As they go on, they all discover more terrifying truths like “the body cannot live without the mind” (Wachowski). Neo learns that if he dies in the matrix, he will die in real life as well. This is important because all of the stress ultimately leads Cypher, one of the crewmembers, to retaliate and make a deal with the enemy. He tells the enemy where to find Morpheus and Neo and in return he will return back to the life he once lived in the matrix (Wachowski), Cypher, like the ones who walk away from Ornelas, abandon the truth for a different life. They both know the truth and choose not to accept it. In society, it is possible for one to walk away and take their knowledge with them, completely abandon the truth, or contribute it to the world. Plato only expresses one of these possibilities Through evaluation, all of them are valid In addition, The Matrix articulates the idea that even though there are rules, they can be broken.

Cypher is not allowed to return back to his original life, yet he does it anyways Plato does not consider the fact that some humans in society might use their powers for evil, They will follow along the path of righteousness but make a wrong mm It is possible for them to go against all odds and break the rules. We cannot expect each author to have the same viewpoints across such a wide span of time, from 390 BCE to 1973 to 1999, I believe that many of the differences brought up in Le Guln’s “The Ones Who Walk Away from Omelas” and Wachowski‘s The Matrix regarding Plato’s “The Allegory of the Cave’i Modern day thinking has taken over. Way back when, Plato might not have had the intellectual depth to understand the potential possibilities of varying outcomes regarding his theory. Although his recipe for a perfect society is not necessarily universal, it was amazing that Plato could recognize the importance of spirituality versus reason based on evidence The mind is a powerful thing that Plato began to unfold, Le Guin and Wachowski simply unveiled Plato’s ideas through new perspectives.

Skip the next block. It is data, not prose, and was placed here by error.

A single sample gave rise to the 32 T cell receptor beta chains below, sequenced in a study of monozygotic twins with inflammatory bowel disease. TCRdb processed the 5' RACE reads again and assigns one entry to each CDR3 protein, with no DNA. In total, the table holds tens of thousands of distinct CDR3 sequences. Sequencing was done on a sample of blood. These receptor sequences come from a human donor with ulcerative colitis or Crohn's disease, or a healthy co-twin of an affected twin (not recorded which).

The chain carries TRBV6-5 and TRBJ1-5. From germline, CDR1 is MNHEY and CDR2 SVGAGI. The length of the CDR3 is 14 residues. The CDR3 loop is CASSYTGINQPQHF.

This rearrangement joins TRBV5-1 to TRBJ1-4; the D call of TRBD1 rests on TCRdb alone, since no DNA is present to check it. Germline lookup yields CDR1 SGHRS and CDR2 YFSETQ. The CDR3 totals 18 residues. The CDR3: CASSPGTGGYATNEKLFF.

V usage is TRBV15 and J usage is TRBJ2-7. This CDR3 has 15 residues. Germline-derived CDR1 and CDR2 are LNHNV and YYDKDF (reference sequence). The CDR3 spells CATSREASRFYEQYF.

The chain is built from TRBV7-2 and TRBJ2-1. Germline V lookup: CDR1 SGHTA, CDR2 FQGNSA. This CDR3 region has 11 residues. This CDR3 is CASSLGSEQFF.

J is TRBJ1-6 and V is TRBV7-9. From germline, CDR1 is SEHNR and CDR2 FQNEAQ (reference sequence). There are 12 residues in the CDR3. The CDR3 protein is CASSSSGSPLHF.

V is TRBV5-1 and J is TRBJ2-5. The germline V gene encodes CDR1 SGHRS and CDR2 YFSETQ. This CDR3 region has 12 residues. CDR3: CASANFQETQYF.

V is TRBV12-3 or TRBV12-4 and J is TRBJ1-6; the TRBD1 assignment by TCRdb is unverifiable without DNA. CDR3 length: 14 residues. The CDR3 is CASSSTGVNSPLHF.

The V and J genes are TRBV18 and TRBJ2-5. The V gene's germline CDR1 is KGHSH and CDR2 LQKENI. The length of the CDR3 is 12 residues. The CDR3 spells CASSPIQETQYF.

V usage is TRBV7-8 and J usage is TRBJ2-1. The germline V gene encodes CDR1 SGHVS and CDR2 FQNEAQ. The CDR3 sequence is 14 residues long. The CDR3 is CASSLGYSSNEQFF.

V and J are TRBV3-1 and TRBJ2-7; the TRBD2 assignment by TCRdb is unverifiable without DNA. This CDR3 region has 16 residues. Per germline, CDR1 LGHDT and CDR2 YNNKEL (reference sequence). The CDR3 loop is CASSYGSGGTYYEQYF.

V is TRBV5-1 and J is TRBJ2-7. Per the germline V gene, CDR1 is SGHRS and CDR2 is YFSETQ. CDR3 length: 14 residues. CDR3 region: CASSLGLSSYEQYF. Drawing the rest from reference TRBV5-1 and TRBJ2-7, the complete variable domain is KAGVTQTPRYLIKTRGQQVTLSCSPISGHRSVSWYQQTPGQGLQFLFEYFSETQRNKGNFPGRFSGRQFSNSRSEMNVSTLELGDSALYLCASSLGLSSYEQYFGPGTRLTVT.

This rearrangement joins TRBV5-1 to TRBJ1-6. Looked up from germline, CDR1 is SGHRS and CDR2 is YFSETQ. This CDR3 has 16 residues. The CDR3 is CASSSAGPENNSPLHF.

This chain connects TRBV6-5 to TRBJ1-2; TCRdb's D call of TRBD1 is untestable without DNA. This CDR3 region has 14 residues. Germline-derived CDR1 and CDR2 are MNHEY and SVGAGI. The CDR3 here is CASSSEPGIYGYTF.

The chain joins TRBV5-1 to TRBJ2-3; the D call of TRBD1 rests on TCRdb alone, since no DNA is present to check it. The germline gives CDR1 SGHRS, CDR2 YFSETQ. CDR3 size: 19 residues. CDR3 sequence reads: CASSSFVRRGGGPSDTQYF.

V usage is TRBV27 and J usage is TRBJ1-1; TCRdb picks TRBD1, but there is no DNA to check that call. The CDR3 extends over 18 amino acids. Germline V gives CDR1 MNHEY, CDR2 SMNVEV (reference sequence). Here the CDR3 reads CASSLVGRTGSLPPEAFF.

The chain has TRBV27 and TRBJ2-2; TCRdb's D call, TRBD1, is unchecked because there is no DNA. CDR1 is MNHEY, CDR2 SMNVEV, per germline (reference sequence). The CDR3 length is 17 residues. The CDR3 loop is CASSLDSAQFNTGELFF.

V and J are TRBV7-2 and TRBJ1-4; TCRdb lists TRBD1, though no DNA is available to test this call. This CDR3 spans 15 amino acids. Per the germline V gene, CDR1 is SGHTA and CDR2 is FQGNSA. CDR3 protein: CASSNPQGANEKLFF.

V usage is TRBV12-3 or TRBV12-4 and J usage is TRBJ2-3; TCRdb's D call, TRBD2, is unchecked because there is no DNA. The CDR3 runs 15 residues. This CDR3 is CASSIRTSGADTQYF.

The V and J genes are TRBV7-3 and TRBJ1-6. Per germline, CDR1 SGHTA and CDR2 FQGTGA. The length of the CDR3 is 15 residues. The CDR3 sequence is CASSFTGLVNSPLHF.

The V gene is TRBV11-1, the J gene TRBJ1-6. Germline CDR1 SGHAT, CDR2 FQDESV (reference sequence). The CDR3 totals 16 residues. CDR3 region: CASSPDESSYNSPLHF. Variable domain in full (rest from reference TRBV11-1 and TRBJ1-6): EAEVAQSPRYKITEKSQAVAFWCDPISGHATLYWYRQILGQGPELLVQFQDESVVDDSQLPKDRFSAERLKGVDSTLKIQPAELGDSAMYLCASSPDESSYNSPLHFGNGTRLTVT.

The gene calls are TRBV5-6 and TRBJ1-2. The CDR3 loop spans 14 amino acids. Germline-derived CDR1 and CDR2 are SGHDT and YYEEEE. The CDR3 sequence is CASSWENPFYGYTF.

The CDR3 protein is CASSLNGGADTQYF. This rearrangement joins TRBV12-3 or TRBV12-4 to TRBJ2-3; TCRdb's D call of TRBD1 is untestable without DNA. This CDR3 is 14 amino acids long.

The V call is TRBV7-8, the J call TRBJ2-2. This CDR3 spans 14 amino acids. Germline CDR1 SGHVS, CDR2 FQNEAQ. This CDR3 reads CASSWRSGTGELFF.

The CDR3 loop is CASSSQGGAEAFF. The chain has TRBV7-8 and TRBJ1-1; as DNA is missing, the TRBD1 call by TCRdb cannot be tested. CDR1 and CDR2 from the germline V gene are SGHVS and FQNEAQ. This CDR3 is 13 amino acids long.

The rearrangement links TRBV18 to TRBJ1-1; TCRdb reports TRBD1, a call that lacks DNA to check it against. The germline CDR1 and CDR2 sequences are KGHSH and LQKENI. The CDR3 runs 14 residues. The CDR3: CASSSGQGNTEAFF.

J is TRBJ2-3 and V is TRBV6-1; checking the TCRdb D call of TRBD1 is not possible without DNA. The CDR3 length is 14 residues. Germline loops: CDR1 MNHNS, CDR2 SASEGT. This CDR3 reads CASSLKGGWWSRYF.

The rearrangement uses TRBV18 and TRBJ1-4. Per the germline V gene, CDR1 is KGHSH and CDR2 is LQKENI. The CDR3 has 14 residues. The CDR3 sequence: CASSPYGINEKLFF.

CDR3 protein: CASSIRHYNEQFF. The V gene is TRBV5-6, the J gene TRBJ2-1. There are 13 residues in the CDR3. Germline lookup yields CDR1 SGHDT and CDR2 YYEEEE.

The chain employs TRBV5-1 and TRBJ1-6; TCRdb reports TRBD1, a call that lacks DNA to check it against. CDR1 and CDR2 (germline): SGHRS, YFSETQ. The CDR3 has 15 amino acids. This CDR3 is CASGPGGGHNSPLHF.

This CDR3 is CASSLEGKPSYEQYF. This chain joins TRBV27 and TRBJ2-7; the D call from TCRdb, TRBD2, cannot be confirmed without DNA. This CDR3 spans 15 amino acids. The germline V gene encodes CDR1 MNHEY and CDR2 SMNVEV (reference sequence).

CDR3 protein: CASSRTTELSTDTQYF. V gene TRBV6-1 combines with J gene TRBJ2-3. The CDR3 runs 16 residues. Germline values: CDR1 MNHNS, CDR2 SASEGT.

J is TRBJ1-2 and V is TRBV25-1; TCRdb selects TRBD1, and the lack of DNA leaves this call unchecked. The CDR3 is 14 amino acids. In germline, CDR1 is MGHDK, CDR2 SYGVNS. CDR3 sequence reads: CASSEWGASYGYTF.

Cite this page

A Comparison of the Ideas in Plato's Allegory of the Cave to the Ideas in The Ones Who Walked Away from Omelas, and The Matrix. (2022, Dec 16). Retrieved from https://paperap.com/a-comparison-of-the-ideas-in-plato-s-allegory-of-the-cave-to-the-ideas-in-the-ones-who-walked-away-from-omelas-and-the-matrix/

Let’s chat?  We're online 24/7